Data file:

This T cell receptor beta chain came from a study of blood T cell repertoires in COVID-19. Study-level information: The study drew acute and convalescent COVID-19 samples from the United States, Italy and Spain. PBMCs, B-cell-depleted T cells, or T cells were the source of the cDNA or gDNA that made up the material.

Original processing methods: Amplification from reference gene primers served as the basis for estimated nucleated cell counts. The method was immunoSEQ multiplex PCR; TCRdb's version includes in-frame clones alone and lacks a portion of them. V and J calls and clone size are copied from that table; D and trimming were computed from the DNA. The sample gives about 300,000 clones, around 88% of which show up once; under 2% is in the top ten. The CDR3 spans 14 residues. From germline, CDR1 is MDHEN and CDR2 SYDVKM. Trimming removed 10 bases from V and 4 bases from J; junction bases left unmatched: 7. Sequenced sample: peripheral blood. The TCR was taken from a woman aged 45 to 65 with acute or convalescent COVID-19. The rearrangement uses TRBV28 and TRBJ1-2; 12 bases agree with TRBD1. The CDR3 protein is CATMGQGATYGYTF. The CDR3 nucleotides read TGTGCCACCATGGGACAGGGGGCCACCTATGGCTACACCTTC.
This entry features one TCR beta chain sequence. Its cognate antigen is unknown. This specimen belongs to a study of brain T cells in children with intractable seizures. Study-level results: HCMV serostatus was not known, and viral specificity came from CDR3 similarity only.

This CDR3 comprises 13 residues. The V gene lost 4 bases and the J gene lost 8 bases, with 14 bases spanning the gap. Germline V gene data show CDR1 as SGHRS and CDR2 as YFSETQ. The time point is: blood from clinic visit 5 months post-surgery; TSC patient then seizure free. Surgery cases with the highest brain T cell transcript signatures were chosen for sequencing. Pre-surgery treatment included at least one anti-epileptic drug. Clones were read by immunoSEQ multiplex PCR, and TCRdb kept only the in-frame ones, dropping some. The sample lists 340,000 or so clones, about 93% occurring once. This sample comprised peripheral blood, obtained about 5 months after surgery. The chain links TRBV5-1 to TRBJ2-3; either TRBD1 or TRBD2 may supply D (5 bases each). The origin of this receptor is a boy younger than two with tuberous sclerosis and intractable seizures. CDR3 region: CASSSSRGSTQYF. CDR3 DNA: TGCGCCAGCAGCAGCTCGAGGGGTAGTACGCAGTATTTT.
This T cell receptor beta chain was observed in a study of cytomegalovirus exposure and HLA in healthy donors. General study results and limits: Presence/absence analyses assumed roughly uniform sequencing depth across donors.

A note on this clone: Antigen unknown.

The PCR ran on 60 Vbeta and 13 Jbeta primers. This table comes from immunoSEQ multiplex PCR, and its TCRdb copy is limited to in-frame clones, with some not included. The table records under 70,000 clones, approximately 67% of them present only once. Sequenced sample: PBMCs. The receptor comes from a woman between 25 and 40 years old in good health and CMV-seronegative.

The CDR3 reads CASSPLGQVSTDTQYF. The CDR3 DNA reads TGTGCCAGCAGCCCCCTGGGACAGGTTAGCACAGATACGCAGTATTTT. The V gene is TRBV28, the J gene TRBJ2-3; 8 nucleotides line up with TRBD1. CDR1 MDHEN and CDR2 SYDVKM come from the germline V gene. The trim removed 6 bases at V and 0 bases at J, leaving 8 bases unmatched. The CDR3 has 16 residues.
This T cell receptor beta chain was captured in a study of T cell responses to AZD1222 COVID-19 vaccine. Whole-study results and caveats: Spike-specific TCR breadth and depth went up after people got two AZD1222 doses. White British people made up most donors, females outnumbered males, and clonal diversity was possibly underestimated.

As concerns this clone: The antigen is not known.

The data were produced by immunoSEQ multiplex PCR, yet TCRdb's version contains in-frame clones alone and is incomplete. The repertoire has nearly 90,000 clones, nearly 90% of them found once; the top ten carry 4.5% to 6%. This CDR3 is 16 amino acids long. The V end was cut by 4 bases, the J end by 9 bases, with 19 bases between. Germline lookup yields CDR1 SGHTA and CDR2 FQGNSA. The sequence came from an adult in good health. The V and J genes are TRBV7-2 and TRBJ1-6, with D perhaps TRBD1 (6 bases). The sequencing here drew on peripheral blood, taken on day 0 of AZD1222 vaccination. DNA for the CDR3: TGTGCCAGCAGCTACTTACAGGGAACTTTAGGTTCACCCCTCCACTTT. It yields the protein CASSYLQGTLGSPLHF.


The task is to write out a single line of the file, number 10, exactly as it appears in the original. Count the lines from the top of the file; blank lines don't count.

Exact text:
As concerns this clone: The antigen is not known.